Having something that’s good enough today can be more valuable than having something that’s perfect tomorrow. Firstly, you need to survive today in order to have any hope of making it as far as tomorrow; secondly, we can’t foretell the future, so nobody really understands what ‘perfection’ will mean tomorrow in any case. So we need to design for what we can see and credibly predict; once the aircraft (or tank, or submarine) is in service we can predict the next developmental stage with much greater confidence. We can build an upgraded design to meet the new challenge, but we should also incorporate as many as possible of these changes on existing aircraft (or tanks, or submarines).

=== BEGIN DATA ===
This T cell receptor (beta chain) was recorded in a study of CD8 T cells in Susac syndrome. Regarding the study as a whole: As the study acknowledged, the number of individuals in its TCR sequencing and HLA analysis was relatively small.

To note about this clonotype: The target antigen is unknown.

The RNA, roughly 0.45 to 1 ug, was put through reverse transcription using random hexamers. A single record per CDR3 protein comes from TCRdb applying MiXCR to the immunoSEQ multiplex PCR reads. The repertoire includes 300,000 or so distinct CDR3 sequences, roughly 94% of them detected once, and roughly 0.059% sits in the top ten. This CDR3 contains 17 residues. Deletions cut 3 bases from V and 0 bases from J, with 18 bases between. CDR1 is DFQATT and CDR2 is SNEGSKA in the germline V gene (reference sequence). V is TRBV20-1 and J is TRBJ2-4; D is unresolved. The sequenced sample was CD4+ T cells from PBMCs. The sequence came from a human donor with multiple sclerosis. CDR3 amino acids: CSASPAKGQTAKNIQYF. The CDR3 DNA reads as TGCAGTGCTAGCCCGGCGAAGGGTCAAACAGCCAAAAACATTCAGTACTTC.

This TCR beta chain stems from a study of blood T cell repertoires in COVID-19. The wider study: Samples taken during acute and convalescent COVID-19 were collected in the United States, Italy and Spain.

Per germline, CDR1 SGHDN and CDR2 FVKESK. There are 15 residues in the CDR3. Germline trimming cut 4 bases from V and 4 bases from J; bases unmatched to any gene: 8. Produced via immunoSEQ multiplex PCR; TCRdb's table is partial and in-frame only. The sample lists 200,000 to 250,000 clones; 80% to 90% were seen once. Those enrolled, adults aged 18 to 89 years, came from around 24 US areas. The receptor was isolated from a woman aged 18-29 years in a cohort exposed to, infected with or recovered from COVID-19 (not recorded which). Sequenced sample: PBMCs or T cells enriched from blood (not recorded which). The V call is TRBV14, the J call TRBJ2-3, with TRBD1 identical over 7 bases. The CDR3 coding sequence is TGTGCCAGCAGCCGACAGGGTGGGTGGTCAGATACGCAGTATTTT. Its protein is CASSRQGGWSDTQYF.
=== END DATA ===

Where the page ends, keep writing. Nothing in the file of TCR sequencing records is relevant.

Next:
If that means concurrent development and manufacture, then so be it. If the alternative is an interminable wait for a mythically perfect machine which enters service too late to be relevant, that’s unacceptable.